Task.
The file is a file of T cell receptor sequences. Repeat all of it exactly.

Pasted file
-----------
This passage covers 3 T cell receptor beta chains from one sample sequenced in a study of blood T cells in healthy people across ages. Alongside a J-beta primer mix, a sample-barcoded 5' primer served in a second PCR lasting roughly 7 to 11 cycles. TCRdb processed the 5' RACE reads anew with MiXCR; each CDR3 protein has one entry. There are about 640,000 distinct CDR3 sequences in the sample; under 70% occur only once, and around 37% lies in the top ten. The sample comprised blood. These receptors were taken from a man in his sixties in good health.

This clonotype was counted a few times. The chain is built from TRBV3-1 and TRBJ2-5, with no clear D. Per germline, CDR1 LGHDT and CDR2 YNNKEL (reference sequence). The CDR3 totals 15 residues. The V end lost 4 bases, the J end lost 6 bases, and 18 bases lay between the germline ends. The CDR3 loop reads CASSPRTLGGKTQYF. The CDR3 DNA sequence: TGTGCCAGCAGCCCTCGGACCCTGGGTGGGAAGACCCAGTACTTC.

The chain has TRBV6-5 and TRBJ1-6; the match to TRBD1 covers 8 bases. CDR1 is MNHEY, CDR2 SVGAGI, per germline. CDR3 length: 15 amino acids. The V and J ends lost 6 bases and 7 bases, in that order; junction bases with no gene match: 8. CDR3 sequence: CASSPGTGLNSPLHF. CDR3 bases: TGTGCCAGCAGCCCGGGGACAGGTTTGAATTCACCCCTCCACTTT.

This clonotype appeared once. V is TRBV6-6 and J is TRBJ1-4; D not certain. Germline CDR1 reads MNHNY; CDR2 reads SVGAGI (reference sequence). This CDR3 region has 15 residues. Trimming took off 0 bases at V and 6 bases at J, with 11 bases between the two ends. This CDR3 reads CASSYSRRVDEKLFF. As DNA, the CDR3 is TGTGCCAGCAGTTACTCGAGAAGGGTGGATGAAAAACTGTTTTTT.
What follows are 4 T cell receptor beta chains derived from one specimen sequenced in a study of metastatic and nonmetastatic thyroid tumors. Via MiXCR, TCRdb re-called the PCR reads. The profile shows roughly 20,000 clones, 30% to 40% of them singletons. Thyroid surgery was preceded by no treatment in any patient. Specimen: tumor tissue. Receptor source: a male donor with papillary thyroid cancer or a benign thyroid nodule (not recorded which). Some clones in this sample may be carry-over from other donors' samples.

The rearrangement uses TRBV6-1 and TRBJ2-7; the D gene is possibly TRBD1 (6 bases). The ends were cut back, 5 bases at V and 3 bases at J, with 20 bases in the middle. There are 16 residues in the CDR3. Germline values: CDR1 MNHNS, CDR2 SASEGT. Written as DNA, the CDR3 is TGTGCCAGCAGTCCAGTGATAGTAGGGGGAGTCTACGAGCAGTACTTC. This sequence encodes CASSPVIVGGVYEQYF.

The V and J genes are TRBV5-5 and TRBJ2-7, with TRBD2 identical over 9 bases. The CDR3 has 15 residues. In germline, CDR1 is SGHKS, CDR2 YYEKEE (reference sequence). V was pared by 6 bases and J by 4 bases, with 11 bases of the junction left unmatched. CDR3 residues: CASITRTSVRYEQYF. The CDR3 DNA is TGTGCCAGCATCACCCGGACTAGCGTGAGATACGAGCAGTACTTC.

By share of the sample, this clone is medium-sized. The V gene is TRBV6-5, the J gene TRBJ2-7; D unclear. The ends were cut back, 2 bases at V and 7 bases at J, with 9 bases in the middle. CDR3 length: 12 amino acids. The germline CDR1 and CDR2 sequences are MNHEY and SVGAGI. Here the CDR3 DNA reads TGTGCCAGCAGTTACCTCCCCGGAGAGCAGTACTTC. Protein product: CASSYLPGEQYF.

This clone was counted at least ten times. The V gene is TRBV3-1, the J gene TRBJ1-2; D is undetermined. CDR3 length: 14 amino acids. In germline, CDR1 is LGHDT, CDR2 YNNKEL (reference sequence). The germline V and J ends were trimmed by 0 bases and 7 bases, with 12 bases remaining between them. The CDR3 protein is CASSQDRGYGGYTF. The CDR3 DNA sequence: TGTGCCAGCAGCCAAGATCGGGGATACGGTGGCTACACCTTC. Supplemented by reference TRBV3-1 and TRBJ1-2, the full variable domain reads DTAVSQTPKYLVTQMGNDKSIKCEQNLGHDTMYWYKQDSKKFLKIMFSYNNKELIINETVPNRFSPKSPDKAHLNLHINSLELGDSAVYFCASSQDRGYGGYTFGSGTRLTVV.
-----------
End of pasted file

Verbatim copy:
This passage covers 3 T cell receptor beta chains from one sample sequenced in a study of blood T cells in healthy people across ages. Alongside a J-beta primer mix, a sample-barcoded 5' primer served in a second PCR lasting roughly 7 to 11 cycles. TCRdb processed the 5' RACE reads anew with MiXCR; each CDR3 protein has one entry. There are about 640,000 distinct CDR3 sequences in the sample; under 70% occur only once, and around 37% lies in the top ten. The sample comprised blood. These receptors were taken from a man in his sixties in good health.

This clonotype was counted a few times. The chain is built from TRBV3-1 and TRBJ2-5, with no clear D. Per germline, CDR1 LGHDT and CDR2 YNNKEL (reference sequence). The CDR3 totals 15 residues. The V end lost 4 bases, the J end lost 6 bases, and 18 bases lay between the germline ends. The CDR3 loop reads CASSPRTLGGKTQYF. The CDR3 DNA sequence: TGTGCCAGCAGCCCTCGGACCCTGGGTGGGAAGACCCAGTACTTC.

The chain has TRBV6-5 and TRBJ1-6; the match to TRBD1 covers 8 bases. CDR1 is MNHEY, CDR2 SVGAGI, per germline. CDR3 length: 15 amino acids. The V and J ends lost 6 bases and 7 bases, in that order; junction bases with no gene match: 8. CDR3 sequence: CASSPGTGLNSPLHF. CDR3 bases: TGTGCCAGCAGCCCGGGGACAGGTTTGAATTCACCCCTCCACTTT.

This clonotype appeared once. V is TRBV6-6 and J is TRBJ1-4; D not certain. Germline CDR1 reads MNHNY; CDR2 reads SVGAGI (reference sequence). This CDR3 region has 15 residues. Trimming took off 0 bases at V and 6 bases at J, with 11 bases between the two ends. This CDR3 reads CASSYSRRVDEKLFF. As DNA, the CDR3 is TGTGCCAGCAGTTACTCGAGAAGGGTGGATGAAAAACTGTTTTTT.
What follows are 4 T cell receptor beta chains derived from one specimen sequenced in a study of metastatic and nonmetastatic thyroid tumors. Via MiXCR, TCRdb re-called the PCR reads. The profile shows roughly 20,000 clones, 30% to 40% of them singletons. Thyroid surgery was preceded by no treatment in any patient. Specimen: tumor tissue. Receptor source: a male donor with papillary thyroid cancer or a benign thyroid nodule (not recorded which). Some clones in this sample may be carry-over from other donors' samples.

The rearrangement uses TRBV6-1 and TRBJ2-7; the D gene is possibly TRBD1 (6 bases). The ends were cut back, 5 bases at V and 3 bases at J, with 20 bases in the middle. There are 16 residues in the CDR3. Germline values: CDR1 MNHNS, CDR2 SASEGT. Written as DNA, the CDR3 is TGTGCCAGCAGTCCAGTGATAGTAGGGGGAGTCTACGAGCAGTACTTC. This sequence encodes CASSPVIVGGVYEQYF.

The V and J genes are TRBV5-5 and TRBJ2-7, with TRBD2 identical over 9 bases. The CDR3 has 15 residues. In germline, CDR1 is SGHKS, CDR2 YYEKEE (reference sequence). V was pared by 6 bases and J by 4 bases, with 11 bases of the junction left unmatched. CDR3 residues: CASITRTSVRYEQYF. The CDR3 DNA is TGTGCCAGCATCACCCGGACTAGCGTGAGATACGAGCAGTACTTC.

By share of the sample, this clone is medium-sized. The V gene is TRBV6-5, the J gene TRBJ2-7; D unclear. The ends were cut back, 2 bases at V and 7 bases at J, with 9 bases in the middle. CDR3 length: 12 amino acids. The germline CDR1 and CDR2 sequences are MNHEY and SVGAGI. Here the CDR3 DNA reads TGTGCCAGCAGTTACCTCCCCGGAGAGCAGTACTTC. Protein product: CASSYLPGEQYF.

This clone was counted at least ten times. The V gene is TRBV3-1, the J gene TRBJ1-2; D is undetermined. CDR3 length: 14 amino acids. In germline, CDR1 is LGHDT, CDR2 YNNKEL (reference sequence). The germline V and J ends were trimmed by 0 bases and 7 bases, with 12 bases remaining between them. The CDR3 protein is CASSQDRGYGGYTF. The CDR3 DNA sequence: TGTGCCAGCAGCCAAGATCGGGGATACGGTGGCTACACCTTC. Supplemented by reference TRBV3-1 and TRBJ1-2, the full variable domain reads DTAVSQTPKYLVTQMGNDKSIKCEQNLGHDTMYWYKQDSKKFLKIMFSYNNKELIINETVPNRFSPKSPDKAHLNLHINSLELGDSAVYFCASSQDRGYGGYTFGSGTRLTVV.